POWER PROFILE: Starcraft 196 Fishmaster

1274
0

By Steven Bull

Looking for a serious fishing boat you can easily trailer? Look no further than Starcraft’s 196 Fishmaster.

The aluminum hull keeps it light – just 1400 pounds – but it’s also tough-as-nails. And the company stands behind that too with a limited lifetime warranty on the hull and structure and a six-year warranty on all components, upholstery and electronics. So your only concern should be where the fish are.

And in that regard, you shouldn’t worry too much. With a max rating of 200 horsepower you can get where you’re going in a hurry. Tested with a Mercury Verado Pro 200, we ripped across the lake at a top speed, just a hair under 50 miles per hour, and comfortably cruised at a peppy 37-and-a-half mph at 4300 rpm.

Acceleration, too, is impressive. It reaches zero-to-20 mph in just 4.3 seconds.

The hull, constructed of 5052 H34 Marine Grade Aluminum, is tough, but foam injected between the floor and hull make it a quiet ride. Even as we cut through the choppy conditions on test day it was smooth and confident.

The design of the boat is as impressive as the materials used to make it. A high freeboard and full-beam windshield make this fishing boat a warm and dry ride. It also makes this Starcraft a capable big-water fishing boat and one that can extend your season.

You’ll get to your favourite fishing spots quickly, comfortably and all while staying dry. The fold-down, two-tone seats can be moved around the boat including up to the casting platform. They are sturdy, yet soft enough to enjoy the ride.

If you fill the boat – which isn’t difficult since the Fishmaster has a maximum capacity of 9 persons – you have an easy work-around for more seating. At the rear, are transom jump seats at both the port and starboard sides. The seat cushions easily pop in or out. When in, they give more solid seating; when out, the floor space is extended to fight that epic catch or to work the net.

The bow-casting platform is raised and roomy. In the floor you’ll find storage and a massive, 41-gallon livewell and at the very tip of the bow is a lockable storage compartment.

Moving back through the walk-through, split windshield there is lots of open space – especially if you take off the bimini top.

Large storage compartments in-floor and in the transom offer plenty of room for life jackets, fishing gear or even a small cooler.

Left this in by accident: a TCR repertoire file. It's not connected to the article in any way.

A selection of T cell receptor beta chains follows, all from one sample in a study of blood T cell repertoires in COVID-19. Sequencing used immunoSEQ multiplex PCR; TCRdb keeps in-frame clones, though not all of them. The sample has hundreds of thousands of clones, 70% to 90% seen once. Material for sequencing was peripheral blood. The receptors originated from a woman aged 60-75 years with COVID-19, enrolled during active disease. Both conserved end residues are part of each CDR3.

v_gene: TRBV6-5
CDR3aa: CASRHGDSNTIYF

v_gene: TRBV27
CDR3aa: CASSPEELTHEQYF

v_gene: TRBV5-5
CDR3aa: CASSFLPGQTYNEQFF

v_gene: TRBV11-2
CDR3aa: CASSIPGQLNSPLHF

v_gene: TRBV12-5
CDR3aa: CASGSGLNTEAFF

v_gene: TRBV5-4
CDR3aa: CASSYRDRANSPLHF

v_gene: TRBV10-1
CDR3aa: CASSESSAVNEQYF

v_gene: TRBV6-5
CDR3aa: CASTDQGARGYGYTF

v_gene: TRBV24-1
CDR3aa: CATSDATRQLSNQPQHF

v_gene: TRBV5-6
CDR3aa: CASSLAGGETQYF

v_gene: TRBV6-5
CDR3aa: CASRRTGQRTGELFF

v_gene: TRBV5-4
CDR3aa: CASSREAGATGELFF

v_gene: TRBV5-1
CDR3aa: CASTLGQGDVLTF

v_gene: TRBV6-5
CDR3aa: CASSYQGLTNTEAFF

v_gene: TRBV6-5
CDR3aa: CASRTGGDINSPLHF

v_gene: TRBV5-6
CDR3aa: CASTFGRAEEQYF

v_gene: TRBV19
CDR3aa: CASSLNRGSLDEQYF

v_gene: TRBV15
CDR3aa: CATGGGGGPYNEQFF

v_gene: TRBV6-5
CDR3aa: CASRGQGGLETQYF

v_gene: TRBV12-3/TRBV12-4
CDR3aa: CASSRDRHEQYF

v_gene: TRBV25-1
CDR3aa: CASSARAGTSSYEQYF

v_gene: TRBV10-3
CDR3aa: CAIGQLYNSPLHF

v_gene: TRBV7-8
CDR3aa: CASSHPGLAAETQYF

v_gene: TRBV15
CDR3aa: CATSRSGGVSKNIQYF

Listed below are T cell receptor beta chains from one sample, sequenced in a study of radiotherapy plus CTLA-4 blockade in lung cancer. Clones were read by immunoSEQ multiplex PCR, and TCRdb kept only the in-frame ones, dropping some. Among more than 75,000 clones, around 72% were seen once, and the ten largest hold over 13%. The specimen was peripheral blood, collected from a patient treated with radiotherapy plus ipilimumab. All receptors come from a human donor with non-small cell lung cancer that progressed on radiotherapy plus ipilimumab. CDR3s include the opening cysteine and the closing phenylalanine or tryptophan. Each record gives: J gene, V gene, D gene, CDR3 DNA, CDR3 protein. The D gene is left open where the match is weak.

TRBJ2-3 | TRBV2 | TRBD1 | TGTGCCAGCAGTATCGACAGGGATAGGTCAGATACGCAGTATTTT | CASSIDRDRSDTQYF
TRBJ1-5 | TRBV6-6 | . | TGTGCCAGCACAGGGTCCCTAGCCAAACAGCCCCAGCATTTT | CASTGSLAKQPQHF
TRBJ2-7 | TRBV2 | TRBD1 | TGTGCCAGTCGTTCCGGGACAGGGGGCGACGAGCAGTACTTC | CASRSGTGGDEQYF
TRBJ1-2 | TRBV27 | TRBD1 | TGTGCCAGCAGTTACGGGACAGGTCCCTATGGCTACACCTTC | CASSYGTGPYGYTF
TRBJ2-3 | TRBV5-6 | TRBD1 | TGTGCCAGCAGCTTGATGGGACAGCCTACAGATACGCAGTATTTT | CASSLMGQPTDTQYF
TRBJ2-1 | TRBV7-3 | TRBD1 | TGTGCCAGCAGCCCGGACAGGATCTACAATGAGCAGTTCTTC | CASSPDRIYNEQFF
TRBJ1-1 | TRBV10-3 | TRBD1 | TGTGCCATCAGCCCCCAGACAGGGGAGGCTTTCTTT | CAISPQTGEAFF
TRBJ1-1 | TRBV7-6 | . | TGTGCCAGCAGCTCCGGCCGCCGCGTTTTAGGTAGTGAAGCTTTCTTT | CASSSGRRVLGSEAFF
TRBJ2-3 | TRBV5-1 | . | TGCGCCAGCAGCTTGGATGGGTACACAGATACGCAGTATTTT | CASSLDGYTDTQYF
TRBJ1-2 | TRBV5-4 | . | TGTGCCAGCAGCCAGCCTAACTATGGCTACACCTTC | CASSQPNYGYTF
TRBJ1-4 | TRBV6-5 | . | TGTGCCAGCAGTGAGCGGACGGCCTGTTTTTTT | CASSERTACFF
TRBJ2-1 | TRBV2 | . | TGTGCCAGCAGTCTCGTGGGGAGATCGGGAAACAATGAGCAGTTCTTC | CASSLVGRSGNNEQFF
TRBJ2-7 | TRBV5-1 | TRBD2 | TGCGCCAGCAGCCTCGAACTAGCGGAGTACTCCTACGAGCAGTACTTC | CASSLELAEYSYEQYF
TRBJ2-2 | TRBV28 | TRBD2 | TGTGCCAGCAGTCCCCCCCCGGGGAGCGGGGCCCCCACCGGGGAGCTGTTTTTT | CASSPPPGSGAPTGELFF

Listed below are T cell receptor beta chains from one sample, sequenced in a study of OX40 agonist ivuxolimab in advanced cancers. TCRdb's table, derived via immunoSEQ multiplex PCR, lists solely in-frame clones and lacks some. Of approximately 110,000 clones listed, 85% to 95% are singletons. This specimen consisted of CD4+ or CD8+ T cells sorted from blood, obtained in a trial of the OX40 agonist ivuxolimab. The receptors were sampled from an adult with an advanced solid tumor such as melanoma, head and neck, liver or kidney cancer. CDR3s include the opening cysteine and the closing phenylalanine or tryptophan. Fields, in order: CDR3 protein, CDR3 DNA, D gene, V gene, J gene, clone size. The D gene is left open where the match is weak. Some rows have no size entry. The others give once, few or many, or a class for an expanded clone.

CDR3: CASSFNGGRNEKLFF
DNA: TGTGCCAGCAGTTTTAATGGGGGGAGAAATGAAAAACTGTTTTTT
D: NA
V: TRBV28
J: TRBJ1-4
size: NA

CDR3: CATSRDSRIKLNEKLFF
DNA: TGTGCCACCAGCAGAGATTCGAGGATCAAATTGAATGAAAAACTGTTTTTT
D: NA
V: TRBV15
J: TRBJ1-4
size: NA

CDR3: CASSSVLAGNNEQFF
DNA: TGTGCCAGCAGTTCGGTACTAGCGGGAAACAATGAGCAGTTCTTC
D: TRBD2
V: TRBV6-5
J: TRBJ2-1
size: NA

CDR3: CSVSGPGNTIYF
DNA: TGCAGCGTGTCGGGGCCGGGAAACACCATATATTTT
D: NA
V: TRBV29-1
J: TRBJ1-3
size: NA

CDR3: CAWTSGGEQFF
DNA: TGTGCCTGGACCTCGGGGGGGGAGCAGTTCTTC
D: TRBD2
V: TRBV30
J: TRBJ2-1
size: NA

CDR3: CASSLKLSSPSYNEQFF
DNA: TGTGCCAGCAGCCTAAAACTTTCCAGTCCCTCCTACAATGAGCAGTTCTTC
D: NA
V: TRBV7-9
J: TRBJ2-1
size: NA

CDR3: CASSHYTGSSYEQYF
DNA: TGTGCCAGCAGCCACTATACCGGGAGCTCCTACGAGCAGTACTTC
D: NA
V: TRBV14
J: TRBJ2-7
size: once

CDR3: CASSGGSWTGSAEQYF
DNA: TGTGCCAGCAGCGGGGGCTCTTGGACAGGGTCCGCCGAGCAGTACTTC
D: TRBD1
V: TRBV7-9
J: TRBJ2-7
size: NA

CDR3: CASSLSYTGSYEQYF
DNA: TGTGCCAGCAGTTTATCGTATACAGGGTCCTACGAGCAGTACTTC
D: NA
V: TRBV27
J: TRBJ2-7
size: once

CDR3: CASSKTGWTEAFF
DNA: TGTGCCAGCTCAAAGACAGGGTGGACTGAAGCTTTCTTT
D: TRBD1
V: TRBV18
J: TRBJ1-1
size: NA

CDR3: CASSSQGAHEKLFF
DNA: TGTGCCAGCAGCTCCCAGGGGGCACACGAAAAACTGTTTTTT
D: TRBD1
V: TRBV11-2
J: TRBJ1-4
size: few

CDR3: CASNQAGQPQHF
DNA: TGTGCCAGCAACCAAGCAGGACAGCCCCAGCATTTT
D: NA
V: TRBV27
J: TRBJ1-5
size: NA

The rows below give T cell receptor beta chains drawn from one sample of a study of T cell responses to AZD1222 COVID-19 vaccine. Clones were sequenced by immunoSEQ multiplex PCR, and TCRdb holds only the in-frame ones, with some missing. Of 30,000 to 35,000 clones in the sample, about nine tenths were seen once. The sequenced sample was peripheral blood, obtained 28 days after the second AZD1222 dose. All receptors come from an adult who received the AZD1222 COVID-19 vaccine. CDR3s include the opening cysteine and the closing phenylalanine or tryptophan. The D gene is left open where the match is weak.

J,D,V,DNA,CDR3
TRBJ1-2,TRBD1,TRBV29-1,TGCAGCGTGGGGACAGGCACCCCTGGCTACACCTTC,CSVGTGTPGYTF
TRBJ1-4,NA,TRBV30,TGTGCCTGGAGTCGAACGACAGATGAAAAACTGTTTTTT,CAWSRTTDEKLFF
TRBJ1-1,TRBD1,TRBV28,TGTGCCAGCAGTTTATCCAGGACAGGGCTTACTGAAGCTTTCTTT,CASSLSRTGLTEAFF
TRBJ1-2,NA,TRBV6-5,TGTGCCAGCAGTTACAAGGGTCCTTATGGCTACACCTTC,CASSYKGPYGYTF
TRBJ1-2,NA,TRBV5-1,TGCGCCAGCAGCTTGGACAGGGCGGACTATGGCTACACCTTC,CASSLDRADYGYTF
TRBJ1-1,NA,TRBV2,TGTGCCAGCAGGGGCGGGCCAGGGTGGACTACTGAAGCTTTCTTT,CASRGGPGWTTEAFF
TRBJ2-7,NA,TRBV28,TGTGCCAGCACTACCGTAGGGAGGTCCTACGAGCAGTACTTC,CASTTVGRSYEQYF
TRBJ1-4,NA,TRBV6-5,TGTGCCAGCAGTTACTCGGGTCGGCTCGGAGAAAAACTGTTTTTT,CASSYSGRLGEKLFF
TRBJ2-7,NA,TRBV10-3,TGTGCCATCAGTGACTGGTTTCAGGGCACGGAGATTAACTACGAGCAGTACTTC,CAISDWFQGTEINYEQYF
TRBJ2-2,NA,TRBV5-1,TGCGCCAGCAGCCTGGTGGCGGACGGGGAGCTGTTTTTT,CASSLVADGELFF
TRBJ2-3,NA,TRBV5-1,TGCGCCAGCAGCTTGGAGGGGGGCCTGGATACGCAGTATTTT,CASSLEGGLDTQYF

Along the port and starboard sides is long rod storage so everything can be tucked away when you’re running.

The helm is sleek and well laid out and looks like a top-notch fishing boat. Lighted gauges, rocker switches and stereo controls are all within easy reach.

There’s room and power for sonar fish finders to customize your boat with all the high-tech toys you can shake a rod at.

And if you are shaking that rod around and the fish are flopping about the deck you needn’t fret. The vinyl flooring throughout makes clean up a breeze.

With the Starcraft Fishmaster 196 you’ve got a tournament-quality fishing boat in an accessible – and fun – package.

This profile is featured in the Spring 2015 issue of Boats&Places.

SHARE
Previous articlePOWER PROFILE: Sea Ray L590 Fly
Next articleBRP Posts Record Quarter
Steven Bull is an Associate Producer and Host of PowerBoat Television. He grew up boating on runabouts and PWCs on the lakes around Huntsville, while his wife grew up on cruisers. It only took months after getting married for Steve to adopt that lifestyle. Together, they purchased a Sea Ray 380 Sundancer they keep at the Toronto Islands. A graduate of the University of Windsor’s business school, Steve worked in the front office of OHL and CFL teams before moving to Europe and working as a Ski Guide in the French Alps. He returned to Canada get a Master of Arts in Journalism from Western University (formerly UWO). Steve’s broadcast experience ranges from the BBC World Service in England, to business reporter with NTV in Kenya, and from 2010-2014 as a multi-platform reporter and host with CBC News. In 2014, Steve combined his passion for boating with his skills as a broadcaster by joining Lifestyle Integrated where he contributes to Boats&Places Magazine, BoatTest.ca, BoaterNews.ca, and of course, PowerBoat Television.

NO COMMENTS